When Norman Corwin died two years ago this fall at the age of 101, we lost a man who not only was perhaps the most famous writer ever to be forgotten because of the medium he chose, but also an early practitioner of the oddest of modern artforms: the non-sectarian prayer.

For those of us who in the past twenty years have come to spend our waking lives with eyes fixed on glowing screens, it may be difficult to remember that there was an earlier refocusing of our culture’s collective attention that was no less revolutionary. A radio scribe who once was a household name, Corwin once described the technology he used with a phrase that today could be applied to any of the gadgets that make possible our digitally connected world: “the miracle, worn ordinary now.”

When he wrote those words, it had been just nine years since a majority of Americans began to welcome voices from beyond into their homes, less than twenty since the earliest regional “radio-phonic” transmissions, and already it seemed perfectly natural for families to sit for hours in their living rooms, ears titled toward the hearth of a talking wooden box.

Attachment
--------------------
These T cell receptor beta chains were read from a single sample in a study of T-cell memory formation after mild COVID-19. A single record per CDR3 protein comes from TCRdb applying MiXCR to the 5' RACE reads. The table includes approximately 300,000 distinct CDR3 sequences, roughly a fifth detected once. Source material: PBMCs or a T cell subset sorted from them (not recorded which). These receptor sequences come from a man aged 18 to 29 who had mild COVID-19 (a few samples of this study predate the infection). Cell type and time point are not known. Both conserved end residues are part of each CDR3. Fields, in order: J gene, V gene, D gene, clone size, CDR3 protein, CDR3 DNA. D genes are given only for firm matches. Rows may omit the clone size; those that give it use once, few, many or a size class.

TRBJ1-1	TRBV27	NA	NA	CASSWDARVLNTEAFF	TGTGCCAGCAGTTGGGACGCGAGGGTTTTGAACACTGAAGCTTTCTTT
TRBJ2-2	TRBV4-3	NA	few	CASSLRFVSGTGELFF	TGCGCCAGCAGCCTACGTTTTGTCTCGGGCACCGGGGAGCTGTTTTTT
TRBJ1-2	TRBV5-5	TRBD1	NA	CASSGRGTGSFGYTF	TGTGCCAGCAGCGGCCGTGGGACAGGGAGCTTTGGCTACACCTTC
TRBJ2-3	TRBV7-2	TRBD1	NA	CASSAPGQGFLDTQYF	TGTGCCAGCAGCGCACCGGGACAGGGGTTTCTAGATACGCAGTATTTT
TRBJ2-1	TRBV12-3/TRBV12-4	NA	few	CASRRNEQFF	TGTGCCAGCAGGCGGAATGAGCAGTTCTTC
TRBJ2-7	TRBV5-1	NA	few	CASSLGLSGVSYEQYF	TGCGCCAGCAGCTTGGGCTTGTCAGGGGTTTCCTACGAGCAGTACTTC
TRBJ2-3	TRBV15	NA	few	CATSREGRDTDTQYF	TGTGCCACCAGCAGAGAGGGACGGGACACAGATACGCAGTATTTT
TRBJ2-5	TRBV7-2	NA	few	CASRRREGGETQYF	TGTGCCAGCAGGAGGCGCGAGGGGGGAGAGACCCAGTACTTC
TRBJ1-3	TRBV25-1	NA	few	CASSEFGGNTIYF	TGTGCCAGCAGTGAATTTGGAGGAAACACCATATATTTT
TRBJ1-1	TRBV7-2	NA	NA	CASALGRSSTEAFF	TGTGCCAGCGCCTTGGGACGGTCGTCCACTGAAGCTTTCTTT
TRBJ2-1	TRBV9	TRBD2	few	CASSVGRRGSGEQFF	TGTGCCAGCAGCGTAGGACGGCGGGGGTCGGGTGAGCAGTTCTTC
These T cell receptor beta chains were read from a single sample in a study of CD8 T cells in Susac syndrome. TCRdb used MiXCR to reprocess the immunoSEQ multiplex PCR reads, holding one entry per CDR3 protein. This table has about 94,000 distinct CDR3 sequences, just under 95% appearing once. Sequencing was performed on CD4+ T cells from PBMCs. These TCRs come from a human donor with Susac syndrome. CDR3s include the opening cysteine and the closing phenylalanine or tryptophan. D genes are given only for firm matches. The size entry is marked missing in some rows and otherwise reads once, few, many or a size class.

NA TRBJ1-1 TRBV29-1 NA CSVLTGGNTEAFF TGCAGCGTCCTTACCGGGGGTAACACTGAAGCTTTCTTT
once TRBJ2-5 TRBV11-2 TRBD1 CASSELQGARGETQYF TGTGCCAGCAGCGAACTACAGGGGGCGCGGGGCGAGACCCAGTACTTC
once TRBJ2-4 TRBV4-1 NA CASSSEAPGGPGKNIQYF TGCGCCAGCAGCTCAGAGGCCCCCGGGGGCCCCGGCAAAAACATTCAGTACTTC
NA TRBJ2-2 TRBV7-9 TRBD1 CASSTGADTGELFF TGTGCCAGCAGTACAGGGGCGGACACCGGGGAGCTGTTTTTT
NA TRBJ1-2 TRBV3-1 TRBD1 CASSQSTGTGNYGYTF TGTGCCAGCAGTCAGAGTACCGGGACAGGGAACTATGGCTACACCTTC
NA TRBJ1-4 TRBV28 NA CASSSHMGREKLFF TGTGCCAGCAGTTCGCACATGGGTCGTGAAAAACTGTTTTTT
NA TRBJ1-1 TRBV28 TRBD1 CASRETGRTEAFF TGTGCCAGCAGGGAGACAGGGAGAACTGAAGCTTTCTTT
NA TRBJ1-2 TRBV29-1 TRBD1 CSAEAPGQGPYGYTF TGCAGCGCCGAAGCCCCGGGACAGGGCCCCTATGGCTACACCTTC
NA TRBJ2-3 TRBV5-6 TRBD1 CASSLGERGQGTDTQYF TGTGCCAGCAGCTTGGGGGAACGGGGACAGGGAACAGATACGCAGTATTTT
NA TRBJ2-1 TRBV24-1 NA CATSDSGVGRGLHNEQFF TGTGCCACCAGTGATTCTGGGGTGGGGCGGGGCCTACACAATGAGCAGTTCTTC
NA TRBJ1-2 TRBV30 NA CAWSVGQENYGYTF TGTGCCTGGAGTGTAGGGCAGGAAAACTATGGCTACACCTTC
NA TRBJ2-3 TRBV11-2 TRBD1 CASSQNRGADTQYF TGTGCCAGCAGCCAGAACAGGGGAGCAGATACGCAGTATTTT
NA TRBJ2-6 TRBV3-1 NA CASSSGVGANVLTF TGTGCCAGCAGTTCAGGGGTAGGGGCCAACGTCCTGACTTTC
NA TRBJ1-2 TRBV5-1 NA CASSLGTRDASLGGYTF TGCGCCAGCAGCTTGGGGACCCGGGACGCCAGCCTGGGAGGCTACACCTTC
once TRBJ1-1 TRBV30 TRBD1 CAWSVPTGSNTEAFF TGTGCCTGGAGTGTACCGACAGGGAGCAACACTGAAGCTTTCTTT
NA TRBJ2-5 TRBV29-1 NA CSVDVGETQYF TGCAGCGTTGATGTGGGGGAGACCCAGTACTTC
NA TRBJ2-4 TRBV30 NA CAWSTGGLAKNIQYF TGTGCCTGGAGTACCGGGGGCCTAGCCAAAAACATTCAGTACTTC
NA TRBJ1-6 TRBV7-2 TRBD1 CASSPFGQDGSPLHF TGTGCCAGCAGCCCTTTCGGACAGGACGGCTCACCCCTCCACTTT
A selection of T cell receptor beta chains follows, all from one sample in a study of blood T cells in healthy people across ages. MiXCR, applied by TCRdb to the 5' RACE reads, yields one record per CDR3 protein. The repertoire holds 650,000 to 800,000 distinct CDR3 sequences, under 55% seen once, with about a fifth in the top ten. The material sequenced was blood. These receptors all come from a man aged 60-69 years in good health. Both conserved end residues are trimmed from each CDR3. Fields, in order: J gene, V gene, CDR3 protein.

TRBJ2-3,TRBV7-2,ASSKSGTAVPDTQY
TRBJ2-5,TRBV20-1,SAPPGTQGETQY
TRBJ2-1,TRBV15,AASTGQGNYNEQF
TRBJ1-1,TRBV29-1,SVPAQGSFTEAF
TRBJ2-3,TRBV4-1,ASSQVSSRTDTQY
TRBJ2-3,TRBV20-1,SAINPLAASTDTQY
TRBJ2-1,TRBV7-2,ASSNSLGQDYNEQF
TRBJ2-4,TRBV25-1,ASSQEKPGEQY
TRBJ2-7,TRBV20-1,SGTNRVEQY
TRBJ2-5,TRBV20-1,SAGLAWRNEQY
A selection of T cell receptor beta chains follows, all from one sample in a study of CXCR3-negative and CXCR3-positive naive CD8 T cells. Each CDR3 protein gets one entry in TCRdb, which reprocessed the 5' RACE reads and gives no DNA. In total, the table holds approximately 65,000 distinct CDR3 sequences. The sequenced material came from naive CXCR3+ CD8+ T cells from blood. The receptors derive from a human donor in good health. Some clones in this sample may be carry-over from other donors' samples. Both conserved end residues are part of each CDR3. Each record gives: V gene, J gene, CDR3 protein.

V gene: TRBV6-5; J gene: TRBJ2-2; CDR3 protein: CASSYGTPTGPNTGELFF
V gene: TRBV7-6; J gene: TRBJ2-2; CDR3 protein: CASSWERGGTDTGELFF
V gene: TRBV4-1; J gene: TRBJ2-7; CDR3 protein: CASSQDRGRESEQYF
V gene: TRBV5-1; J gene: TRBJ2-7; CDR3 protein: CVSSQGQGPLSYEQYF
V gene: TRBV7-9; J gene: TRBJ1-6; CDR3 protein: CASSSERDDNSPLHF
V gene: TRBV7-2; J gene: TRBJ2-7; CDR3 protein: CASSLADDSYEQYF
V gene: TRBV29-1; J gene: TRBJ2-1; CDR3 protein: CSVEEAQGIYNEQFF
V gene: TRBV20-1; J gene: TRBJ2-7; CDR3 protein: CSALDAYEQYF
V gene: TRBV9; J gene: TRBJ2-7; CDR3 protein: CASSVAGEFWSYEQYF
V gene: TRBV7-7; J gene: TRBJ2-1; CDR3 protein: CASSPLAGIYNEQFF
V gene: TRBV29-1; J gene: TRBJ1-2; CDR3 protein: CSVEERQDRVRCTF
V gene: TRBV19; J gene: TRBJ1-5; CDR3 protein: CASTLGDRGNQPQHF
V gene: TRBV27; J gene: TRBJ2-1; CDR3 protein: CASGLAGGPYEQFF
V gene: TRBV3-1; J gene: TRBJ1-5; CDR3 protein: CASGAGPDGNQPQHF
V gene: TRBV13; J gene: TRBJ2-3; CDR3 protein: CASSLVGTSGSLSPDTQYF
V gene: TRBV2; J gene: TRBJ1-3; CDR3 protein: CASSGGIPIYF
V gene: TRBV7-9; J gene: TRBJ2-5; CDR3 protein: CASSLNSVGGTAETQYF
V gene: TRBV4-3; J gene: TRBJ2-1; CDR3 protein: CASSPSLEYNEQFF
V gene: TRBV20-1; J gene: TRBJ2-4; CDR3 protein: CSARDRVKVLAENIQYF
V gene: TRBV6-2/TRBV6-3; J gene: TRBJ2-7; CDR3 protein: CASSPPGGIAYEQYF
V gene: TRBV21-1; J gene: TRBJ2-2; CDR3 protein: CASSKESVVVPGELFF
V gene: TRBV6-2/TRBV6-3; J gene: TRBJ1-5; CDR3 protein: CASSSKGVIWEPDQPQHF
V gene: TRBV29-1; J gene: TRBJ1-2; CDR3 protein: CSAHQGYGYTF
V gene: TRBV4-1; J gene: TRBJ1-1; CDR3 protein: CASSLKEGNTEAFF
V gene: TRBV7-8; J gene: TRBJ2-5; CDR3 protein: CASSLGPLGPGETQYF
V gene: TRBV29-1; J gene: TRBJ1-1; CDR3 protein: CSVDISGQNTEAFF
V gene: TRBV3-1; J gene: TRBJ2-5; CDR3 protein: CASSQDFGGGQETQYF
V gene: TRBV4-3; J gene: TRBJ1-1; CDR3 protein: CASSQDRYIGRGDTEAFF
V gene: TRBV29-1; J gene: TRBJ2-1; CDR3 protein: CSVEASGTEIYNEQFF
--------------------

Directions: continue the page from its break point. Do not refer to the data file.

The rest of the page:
Corwin was more responsible than anyone for filling those talking boxes with words that mattered. When the National Association of Broadcasters began a campaign in 1939 to make listeners more “radio conscious,” it fell to the 29-year-old former newspaper reporter to raise awareness of the nature of the devices the nation had invited into its homes. With an odd, dramatic, and unabashedly lyrical piece called “Seems Radio Is Here to Stay,” Corwin took his audience on a guided tour of the airwaves, creating at once a rough primer on how radio works and a spell conjuring the sensation of what a “miracle” it truly was: “This microphone is not an ordinary instrument / For it looks out on vistas wide indeed,” he wrote. “My voice commingles now with northern lights and asteroids and Alexander’s skeleton / With dead volcanoes and with donkey’s ears… / It drifts among whatever spirits pass across the night.”